Amazon Elastic IPs (resources `AWS::EC2::EIP` and `AWS::EC2::EIPAssociation`) under Heat use OpenStack's Floating IPs.
Initially, there aren't any IP addresses available so using a template that depends on Elastic IPs will fail. This guide shows how to set them up.
Security Group Policy
Allow ICMP, SSH and HTTP connections on the instances:
Add the following to the template: [[[SecurityGroup]]](https://github.com/openstack/heat/commit/0ee8db445941f24e07a3a93b91adc87c192b1c1f#diff-2)
Configuring OpenStack for floating IPs
sudo openstack-config --set /etc/nova/nova.conf DEFAULT public_interface em1 or wlan0 sudo systemctl restart openstack-nova-network.service
Allocate Address Space
Pick a pool of addresses you want to allocate to OpenStack. The following allocates the `10.1.0.125/28` subnet:
sudo nova-manage floating create 10.1.0.125/28 --interface=<public_interface>
sudo nova-manage floating list
This tool will print out something similar to the following:
None 10.34.30.113 None nova eth0 None 10.34.30.114 None nova eth0 None 10.34.30.115 None nova eth0 None 10.34.30.116 None nova eth0 None 10.34.30.117 None nova eth0 None 10.34.30.118 None nova eth0 None 10.34.30.119 None nova eth0 None 10.34.30.120 None nova eth0 None 10.34.30.121 None nova eth0 None 10.34.30.122 None nova eth0 None 10.34.30.123 None nova eth0 None 10.34.30.124 None nova eth0 None 10.34.30.125 None nova eth0 None 10.34.30.126 None nova eth0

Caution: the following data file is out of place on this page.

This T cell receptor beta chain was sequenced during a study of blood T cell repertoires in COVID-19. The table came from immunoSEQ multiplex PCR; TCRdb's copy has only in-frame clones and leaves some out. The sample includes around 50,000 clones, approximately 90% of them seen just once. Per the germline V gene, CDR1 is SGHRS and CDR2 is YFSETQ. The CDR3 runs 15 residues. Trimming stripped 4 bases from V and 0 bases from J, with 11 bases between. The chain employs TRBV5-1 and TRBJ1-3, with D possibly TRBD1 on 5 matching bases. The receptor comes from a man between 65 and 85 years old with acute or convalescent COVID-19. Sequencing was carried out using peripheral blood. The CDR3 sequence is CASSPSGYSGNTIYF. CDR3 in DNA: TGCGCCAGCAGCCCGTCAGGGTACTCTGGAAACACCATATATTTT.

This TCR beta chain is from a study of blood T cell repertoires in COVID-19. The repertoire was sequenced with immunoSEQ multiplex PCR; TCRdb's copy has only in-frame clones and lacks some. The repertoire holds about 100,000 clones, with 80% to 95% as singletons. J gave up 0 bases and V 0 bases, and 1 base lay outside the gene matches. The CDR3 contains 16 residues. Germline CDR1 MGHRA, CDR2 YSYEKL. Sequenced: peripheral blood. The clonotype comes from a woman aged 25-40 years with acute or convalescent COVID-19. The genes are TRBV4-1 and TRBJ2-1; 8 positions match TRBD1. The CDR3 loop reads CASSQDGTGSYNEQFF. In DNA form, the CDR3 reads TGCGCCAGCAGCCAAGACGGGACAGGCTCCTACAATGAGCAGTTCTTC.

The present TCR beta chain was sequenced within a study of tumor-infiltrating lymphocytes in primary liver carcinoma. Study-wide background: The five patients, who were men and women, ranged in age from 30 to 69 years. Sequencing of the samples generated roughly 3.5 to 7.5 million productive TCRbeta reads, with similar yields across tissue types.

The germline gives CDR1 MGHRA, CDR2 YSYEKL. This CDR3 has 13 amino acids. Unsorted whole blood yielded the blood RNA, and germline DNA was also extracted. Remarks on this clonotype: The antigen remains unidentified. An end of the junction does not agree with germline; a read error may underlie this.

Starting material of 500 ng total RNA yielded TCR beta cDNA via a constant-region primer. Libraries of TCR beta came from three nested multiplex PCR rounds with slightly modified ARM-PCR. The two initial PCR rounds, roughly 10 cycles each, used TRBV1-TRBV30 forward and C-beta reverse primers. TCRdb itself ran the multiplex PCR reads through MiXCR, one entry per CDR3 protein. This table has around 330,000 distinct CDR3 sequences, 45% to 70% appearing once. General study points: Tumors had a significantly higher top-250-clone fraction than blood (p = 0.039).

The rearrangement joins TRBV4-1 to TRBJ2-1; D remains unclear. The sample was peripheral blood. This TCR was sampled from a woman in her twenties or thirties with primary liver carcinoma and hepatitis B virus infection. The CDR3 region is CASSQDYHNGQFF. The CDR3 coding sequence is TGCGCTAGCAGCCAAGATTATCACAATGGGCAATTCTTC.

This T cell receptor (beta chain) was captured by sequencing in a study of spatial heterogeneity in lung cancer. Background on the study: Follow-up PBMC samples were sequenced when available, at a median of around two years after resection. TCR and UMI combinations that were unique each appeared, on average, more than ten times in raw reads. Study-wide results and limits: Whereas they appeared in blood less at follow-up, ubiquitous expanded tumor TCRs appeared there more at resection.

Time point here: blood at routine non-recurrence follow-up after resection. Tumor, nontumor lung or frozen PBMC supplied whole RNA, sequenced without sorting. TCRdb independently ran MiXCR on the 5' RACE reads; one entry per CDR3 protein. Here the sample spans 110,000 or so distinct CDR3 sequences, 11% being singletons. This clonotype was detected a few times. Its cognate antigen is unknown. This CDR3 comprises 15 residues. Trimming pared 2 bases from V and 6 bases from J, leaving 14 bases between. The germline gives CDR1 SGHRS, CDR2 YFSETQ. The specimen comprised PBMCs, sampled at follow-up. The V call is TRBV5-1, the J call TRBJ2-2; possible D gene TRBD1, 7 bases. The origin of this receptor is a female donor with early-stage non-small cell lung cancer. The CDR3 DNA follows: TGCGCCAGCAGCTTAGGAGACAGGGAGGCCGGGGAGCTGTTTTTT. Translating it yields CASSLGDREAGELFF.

Deallocate the floating IPs
sudo nova-manage floating delete 10.1.0.125/28
Troubleshooting floating IPs in a NAT environment
In a typical laptop, wireless runs on wlan0. Typically the wireless router takes care of NAT from external addresses and assigns the host an address of 192.168.1.x. Unfortunately openstack floating IPs are designed to run on routed networks, not NAT networks.
In a real deployment, ingress traffic would look like this:
ROUTED NETWORK -> HOST -> FLOAT NAT -> VM
In a laptop, ingress traffic looks like this:
NAT -> HOST -> FLOAT NAT -> VM
Since the Wireless NAT can't NAT IPs it hasn't assigned, the Linux kernel must do NAT translation for the HOST's wlan0. Unfortunately this is not possible because the floating IP has to be NAT translated first. From iptables man page:
This target is only valid in the nat table, in the POSTROUTING chain. It specifies that the source address of the packet should be modified (and all future packets in this connection will also be mangled, and rules **should cease being examined**.
Because the rules are not examined further, it is not possible to have back-to-back NATs. To work around this problem on Laptops, the following rule should do the trick:
iptables -t nat -I POSTROUTING 1 -s 10.0.0.0/8 -j MASQUERADE -o wlan0
If your nova-manage network is created on 10.0.0.0 and your floating is on 10.1.0.0, this rule will force masquerading over wlan0 for the 10.x.x.x network. Note if your internal network is already on 10.0.0.0, you will want to use a different network that isn't already being used in your routing tables (such as 11.x.x.x).
A **BIG** thank you to Fabio Di Nitto for helping sort out this issue.